All wage thresholds connected to the median wage will be regularly reviewed and updated. This includes Accredited Employer Visas (AEWV), occupations included in sector agreements, and residence visa categories.
To be eligible for the AEWV, migrants must satisfy the applicable wage threshold when they apply. If a job check is approved and then the wage threshold rises before their visa application, applicants may need to meet this new higher level of income than what was initially accepted in the pay range review.
As an example, let's say that a job check is granted to an employer on November 1st 2022 based on the median wage of $27.76 at the time.
To better reflect the current economic landscape, residence visa categories and pathways based on median wages will now be updated. This affects many well-known paths such as Green List, Highly Paid pathways, Skilled Migrant Category and Parent Category.
Until now, the wage thresholds were adjusted on a fluctuating timetable. However, beginning in 2023 there will be an established procedure for setting thresholds annually: every February immigration instructions are updated with median wages based off of Stats NZ's June rate from the previous year. This consistent solution helps to ensure that employers and employees alike can plan ahead.
With ample warning, people can remain informed of the upcoming alterations. Furthermore, the median wage calculator will be revised well before its implementation to ensure that everyone is able to adapt accordingly.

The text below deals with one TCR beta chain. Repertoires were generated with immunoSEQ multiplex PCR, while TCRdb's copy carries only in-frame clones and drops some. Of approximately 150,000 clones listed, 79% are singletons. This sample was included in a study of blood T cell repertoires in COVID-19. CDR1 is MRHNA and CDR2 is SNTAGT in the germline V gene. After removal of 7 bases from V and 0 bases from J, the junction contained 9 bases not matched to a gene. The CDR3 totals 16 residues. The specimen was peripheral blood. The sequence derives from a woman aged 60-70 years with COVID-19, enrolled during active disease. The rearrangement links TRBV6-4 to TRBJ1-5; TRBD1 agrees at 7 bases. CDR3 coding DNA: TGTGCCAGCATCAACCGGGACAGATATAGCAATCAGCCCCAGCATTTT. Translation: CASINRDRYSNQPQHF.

A temporary exception, that recognises the extreme impact of Covid-19 on tourism and hospitality sectors, has been granted to many employment roles with a lowered wage threshold of $25 an hour until April 2023 under the AEWV.
The Government is steadfast in its commitment to the industry and has chosen to transition away from the exemption of median wage thresholds gradually, taking place over two stages.
The assurance of a regular review process for all wage thresholds connected with the median wage helps to better reflect the current economic landscape. This provides employers and employees alike ample warning on upcoming amendments, allowing them time to adapt accordingly.
Although there is a temporary exception in place for tourism and hospitality roles, this will end in April 2024 when these roles must be paid at least 100% of the median wage. This requirement should allow those working in these sectors to get fair wages that accurately reflect their hard work and dedication.